OM: decision to carefully shadow lawyer Meijering

In a new hearing in the Marengo trial against the criminal organisation of Ridouan Taghi, the Public Prosecution Service defended itself against the accusations made by the lawyers last week. The lawyers spoke of a “declaration of war by the OM” and want the judges to investigate the actions of the OM.

Among other things, the lawyers were angry about an official report in a related judicial investigation that was attached to the case. In it, Crown witness Nabil B. suggests that a number of lawyers leaked confidential information to criminals.

According to the Public Prosecutor’s Office, that piece was intended to demonstrate that the key witness was a confidant of the organization and that the main suspect was Ridouan Taghi, the leader of that group. “It is not for us to judge the actions of the lawyers,” the prosecution said. “That’s up to the dean of the Bar Association.” The Dean of the Amsterdam Bar Association has begun an investigation into the lawyers.

In reports about these new documents in the media, the lawyers were labelled ‘messenger boy’ and ‘passersby’. The Public Prosecutor’s Office distances itself from this and denies that it has leaked the report in question to the media. In the opinion of the Public Prosecution Service, the heavy accusations made by the lawyers at the previous hearing were therefore unjustified.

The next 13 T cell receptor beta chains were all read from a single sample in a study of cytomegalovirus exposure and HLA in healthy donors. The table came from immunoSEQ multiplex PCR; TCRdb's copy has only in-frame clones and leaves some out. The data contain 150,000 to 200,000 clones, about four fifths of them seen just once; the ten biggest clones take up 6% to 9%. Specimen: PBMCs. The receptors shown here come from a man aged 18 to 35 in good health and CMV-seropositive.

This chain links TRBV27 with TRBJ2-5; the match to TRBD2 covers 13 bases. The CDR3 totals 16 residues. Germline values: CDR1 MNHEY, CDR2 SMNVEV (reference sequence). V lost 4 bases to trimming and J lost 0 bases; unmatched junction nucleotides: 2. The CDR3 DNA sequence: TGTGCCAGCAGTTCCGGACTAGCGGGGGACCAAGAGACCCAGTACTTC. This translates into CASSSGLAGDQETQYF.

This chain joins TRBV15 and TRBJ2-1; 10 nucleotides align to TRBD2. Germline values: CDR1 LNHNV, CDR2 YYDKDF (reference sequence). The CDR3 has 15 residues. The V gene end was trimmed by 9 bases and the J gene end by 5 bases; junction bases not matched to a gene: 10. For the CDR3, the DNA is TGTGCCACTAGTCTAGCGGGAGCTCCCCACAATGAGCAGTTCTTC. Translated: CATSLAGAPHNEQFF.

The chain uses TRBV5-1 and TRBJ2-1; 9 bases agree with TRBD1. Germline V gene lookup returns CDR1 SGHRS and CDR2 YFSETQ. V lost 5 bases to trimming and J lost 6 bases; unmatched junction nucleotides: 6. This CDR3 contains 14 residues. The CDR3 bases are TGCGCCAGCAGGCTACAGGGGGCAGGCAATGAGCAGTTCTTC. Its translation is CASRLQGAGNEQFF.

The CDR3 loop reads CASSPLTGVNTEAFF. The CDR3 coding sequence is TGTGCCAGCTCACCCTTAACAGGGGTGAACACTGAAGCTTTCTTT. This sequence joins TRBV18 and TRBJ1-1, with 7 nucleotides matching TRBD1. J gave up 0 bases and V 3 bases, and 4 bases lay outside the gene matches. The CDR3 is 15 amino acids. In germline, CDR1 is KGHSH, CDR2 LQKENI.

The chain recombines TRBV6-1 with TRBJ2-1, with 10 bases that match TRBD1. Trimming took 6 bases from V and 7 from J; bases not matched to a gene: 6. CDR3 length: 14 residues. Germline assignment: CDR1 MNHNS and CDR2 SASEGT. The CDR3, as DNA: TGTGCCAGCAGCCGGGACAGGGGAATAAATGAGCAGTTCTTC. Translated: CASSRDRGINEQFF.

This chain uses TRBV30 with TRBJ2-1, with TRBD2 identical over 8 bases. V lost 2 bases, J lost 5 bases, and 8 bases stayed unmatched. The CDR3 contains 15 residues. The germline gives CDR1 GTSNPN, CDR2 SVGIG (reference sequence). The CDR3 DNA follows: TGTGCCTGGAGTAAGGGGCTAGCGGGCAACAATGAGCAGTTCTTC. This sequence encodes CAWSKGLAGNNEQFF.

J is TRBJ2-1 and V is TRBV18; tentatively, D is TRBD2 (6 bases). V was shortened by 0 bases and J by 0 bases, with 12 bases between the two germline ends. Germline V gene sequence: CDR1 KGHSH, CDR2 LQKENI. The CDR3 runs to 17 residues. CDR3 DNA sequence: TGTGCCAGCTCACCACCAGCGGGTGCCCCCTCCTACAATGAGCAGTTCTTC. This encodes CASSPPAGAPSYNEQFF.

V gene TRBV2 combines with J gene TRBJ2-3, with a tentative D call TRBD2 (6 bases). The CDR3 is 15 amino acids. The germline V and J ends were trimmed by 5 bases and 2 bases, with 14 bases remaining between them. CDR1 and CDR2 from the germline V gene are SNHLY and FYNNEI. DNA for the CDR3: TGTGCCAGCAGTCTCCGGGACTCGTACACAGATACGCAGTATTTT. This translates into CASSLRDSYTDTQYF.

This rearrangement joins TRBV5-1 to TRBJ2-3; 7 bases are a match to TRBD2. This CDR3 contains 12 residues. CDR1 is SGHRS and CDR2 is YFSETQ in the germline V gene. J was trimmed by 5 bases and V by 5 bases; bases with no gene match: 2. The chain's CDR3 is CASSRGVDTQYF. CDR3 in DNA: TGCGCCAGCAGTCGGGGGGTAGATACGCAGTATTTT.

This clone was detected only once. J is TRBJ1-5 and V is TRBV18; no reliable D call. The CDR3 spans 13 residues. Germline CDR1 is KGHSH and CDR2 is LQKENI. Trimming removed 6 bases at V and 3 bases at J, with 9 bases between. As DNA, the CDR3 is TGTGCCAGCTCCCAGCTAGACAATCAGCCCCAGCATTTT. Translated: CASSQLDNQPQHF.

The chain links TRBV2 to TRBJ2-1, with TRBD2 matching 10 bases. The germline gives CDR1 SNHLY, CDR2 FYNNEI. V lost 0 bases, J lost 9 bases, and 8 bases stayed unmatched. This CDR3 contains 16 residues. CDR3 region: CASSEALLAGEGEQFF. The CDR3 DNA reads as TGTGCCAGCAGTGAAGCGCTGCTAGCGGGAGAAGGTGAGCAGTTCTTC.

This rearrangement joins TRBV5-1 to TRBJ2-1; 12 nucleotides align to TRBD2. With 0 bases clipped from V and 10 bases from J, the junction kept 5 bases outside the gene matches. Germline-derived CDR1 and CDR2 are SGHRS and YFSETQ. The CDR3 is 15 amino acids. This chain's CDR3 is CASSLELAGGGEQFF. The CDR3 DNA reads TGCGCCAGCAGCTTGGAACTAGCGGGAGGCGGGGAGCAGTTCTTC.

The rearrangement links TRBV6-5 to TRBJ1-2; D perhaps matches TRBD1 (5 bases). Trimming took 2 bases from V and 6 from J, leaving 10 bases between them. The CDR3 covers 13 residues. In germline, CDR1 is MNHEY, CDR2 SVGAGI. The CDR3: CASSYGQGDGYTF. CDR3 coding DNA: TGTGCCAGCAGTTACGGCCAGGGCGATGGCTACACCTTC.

The lawyers had also complained that lawyer Meijering was followed by the police during a trip to Dubai. “To quote Rutte, you stay away from lawyers with your paws. That also applies to the Public Prosecutor”, he said last week. “Lawyers must be free to do their job.”

The Public Prosecutor says the lawyer’s shadowing was justified. “Observation of lawyers is permitted. Strict rules apply to eavesdropping on the content of conversations with secretaries, but these do not apply to observation. However, the commitment to attorneys at law has been weighed with the greatest possible care”

In that consideration it was of great importance that the Public Prosecution Service received a tip that the lawyer would meet Taghi. That tip turned out to be incorrect, but Taghi was the most wanted suspect in the Netherlands at the time. “While he was on the run, there were still murders being committed,” says an officer. One of those murders was that of the brother of the key witness in this case.